The Flat Bat Award 2016

December 1, 2016

The Flat Bat Award is given annually to the best bunter of the year. To determine the winner, we look at run value—run expectancy gained or lost—for both successful and unsuccessful sacrifice and bunt-for-hit attempts for each player. Last season’s co-champions Delino DeShields and Dee Gordon both had limited playing time in 2016, which opened the door to several potential first-time winners.

Here are the top 10 players in bunt run value in 2016:

Player Sac Bunts Failed Sac Bunts Bunt Hits Failed Bunt Hits Run Value
Cesar Hernandez 5 2 15 6 5.39
Adam Eaton 7 1 10 3 4.04
Carlos Gomez 3 0 9 4 3.29
Shawn O'Malley 1 0 9 4 3.18
Denard Span 6 0 6 0 2.96
Rougned Odor 0 0 9 5 2.92
Gerardo Parra 1 0 6 0 2.69
Michael Bourn 8 0 7 4 2.69
Marwin Gonzalez 6 0 9 8 2.63
Ezequiel Carrera 7 1 8 6 2.54


The winner of the Flat Bat Award for 2016 is Cesar Hernandez of the Philadelphia Phillies. Let’s walk through his run value calculation to give you a better idea of how this number is calculated.

First is the calculation for the bunt-for-hit attempts component. Over the last three seasons, a successful bunt hit increased a team’s run expectancy by 0.439 runs and a failed bunt-for-hit attempt cost teams an average of 0.206 runs. Hernandez had 15 successful and 6 failed bunt-for-hit attempts. Thus, his run value for this component is (15 * 0.439) - (6 * 0.206) = 5.349.

The sacrifice component of the run value for bunts is more complicated. Over the last three seasons, even a successful sacrifice bunt attempt cost teams an average of 0.171 runs. However, it does not make sense to penalize players for successfully sacrificing themselves as they did exactly what their managers asked them to do. Instead, we measure a player’s effectiveness with sacrifice attempts with a plus/minus approach.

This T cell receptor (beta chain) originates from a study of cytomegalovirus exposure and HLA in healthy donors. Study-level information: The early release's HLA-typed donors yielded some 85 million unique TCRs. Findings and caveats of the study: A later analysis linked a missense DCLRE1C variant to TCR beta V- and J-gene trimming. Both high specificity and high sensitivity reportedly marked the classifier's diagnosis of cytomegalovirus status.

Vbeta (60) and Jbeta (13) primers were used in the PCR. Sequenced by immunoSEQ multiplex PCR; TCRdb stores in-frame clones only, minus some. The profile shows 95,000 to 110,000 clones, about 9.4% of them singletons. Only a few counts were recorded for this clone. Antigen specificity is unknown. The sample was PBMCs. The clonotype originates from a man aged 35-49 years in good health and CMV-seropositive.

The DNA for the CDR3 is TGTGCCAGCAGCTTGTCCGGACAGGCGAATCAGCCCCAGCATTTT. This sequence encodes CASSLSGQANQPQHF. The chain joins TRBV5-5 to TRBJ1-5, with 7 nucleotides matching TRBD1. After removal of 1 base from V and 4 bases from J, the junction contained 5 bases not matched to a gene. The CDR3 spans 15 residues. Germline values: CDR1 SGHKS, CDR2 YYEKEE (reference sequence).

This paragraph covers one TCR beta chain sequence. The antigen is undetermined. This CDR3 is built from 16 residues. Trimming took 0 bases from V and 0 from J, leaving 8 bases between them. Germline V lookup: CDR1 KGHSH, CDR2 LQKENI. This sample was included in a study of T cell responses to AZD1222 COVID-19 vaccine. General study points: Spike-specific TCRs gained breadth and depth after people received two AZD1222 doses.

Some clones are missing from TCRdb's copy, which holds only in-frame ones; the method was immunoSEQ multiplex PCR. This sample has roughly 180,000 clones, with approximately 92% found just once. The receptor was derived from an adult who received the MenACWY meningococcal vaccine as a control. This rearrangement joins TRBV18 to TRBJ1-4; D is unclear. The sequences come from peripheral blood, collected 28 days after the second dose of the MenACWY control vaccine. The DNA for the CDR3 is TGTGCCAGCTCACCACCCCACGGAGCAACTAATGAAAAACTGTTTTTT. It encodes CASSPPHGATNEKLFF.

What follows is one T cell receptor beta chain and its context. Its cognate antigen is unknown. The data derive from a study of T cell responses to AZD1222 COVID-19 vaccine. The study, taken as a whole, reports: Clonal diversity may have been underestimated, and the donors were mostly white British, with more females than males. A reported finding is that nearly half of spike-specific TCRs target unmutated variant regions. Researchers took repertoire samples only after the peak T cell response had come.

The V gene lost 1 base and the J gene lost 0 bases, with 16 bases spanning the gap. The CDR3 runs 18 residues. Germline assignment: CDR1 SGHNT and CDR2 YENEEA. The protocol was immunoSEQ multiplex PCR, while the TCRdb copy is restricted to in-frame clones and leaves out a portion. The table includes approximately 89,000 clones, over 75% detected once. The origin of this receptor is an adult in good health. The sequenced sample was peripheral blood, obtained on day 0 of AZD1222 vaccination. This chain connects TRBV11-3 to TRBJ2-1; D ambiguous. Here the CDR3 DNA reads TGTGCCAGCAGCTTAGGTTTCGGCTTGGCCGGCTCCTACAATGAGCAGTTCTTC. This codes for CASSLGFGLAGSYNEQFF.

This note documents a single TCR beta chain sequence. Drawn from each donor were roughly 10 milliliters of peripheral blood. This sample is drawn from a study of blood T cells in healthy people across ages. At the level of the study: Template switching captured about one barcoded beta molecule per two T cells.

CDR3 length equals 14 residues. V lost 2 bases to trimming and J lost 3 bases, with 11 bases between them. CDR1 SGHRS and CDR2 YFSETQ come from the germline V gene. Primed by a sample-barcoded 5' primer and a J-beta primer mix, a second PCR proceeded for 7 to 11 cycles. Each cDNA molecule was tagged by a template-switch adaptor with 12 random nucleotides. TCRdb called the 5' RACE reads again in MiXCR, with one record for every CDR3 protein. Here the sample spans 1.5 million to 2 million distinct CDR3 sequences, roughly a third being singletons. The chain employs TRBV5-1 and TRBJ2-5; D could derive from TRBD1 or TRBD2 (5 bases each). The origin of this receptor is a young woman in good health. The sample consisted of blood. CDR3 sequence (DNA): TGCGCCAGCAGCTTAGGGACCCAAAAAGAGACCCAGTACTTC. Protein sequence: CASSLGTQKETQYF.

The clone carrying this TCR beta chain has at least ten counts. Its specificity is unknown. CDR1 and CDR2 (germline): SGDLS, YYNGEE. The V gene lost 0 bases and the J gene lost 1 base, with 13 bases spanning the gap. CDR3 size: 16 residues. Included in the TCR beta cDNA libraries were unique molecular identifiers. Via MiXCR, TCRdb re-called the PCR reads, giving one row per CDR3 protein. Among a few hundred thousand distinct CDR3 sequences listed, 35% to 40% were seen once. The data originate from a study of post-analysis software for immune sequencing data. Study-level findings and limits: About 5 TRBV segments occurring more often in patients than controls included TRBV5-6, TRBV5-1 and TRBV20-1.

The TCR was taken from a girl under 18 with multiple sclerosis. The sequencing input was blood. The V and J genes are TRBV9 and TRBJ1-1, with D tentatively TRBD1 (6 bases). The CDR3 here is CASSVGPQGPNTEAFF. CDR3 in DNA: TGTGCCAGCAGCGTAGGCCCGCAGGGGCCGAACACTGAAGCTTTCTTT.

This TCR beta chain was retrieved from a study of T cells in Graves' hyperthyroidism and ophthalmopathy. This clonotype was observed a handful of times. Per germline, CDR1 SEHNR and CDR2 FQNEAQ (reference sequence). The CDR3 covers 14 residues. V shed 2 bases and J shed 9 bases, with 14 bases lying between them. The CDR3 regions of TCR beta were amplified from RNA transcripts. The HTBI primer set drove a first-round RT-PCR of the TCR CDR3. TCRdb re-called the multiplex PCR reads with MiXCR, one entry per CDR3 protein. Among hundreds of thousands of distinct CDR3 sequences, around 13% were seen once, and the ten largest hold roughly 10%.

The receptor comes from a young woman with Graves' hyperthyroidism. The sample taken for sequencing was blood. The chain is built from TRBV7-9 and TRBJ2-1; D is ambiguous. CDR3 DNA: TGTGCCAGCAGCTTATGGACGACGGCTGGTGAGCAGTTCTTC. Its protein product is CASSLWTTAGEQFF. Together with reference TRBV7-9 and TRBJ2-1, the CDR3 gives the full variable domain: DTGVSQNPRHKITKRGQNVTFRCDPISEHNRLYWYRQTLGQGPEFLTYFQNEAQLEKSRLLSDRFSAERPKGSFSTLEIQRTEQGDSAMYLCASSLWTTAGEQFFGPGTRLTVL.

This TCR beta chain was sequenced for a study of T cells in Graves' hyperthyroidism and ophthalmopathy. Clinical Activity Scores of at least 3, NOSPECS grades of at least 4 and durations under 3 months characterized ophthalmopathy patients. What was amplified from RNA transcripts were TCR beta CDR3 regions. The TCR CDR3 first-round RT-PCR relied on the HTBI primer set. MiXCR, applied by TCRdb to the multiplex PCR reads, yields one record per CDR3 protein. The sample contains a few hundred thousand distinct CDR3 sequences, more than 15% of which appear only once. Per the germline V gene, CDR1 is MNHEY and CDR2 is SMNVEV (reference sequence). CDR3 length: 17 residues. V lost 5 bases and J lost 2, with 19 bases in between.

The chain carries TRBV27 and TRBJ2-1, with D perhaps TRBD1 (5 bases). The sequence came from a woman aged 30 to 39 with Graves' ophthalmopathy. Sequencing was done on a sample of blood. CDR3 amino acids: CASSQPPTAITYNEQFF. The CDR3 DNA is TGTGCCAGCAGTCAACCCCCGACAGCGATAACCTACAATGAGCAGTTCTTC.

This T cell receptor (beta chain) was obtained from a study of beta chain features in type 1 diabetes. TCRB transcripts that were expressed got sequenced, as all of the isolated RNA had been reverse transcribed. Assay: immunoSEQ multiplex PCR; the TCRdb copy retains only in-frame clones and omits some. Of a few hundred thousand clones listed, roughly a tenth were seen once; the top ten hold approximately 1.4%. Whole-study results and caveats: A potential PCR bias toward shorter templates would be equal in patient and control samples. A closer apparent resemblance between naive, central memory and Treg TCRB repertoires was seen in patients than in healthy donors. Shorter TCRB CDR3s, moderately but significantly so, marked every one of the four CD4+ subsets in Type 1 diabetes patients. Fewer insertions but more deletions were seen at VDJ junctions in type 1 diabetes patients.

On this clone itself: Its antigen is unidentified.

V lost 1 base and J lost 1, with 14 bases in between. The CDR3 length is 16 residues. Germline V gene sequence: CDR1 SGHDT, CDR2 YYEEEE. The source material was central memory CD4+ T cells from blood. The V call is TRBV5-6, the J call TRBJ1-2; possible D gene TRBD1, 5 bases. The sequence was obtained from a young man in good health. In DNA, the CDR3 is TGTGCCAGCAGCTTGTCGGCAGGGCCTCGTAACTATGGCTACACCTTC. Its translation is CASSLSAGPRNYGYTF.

Since 2013, players have been successful on their sacrifice attempts 68 percent of the time. The difference in run expectancy between a successful sacrifice attempt (-0.171 runs) and an unsuccessful attempt (-0.343 runs) is 0.172 runs. Therefore, to compare each player’s ability to successful sacrifice himself to an average bunter, we add (1 - 0.68) * 0.172 = 0.055 runs every time he successfully sacrifices himself and subtract 0.68 * 0.172 = 0.117 each time he fails. This way, players who succeed more than the average will create positive run expectancy and players who succeed less will create negative run expectancy. Hernandez had five successful sacrifice bunt attempts and two failed attempts giving him (5 * 0.055) - (2 * 0.117) = 0.041.

When we combine the run value for bunt-for-hit attempts (5.349) and sacrifice bunt attempts (0.041), we get the 5.39 that tops the above leaderboard. We can see that most of Hernandez’s run value comes from his bunt-for-hit attempts. In 2016, he led the league in overall number of attempts (21) and was successful 71 percent of the time.


COMMENTS (5 Comments, most recent shown first)

John, I was a huge fan of the old Baseball Scoreboard -- wish you'd bring them back. Could you please publish the list of Flat Bat winners from the past 15 years (i.e. since Baseball Scoreboard bit the dust)? Thanks
9:15 PM Dec 8th
If a batter attempts to bunt twice unsuccessfully and then hits away with two strikes (with whatever result), does this count as a SAC attempt?
5:21 AM Dec 3rd
What amazes me also is every one of these guys bats over .500 on his bunts for hits, but none of them bunt that much. I get that if in AL you don't try to bunt that much on Machado or Beltre, guys like that, but there are corner guys you can just bunt on a lot.
10:51 AM Dec 2nd
Anyone know how to find out how many bunts Brett Butler had in his career? It seems to me he bunted at a much higher frequency then today.

Always liked Adam Eaton because he reminds me of Butler.
10:46 AM Dec 2nd
The Phillies were in the newspapers last spring talking about using the Sac Bunt more--but didn't do it. They actually dropped off from 53 Sac Bunts to 46. Hernandez is a jewel, though. . .371 on base percentage and good defense at second base. He's kind of a Willie Randolph type.
5:42 PM Dec 1st
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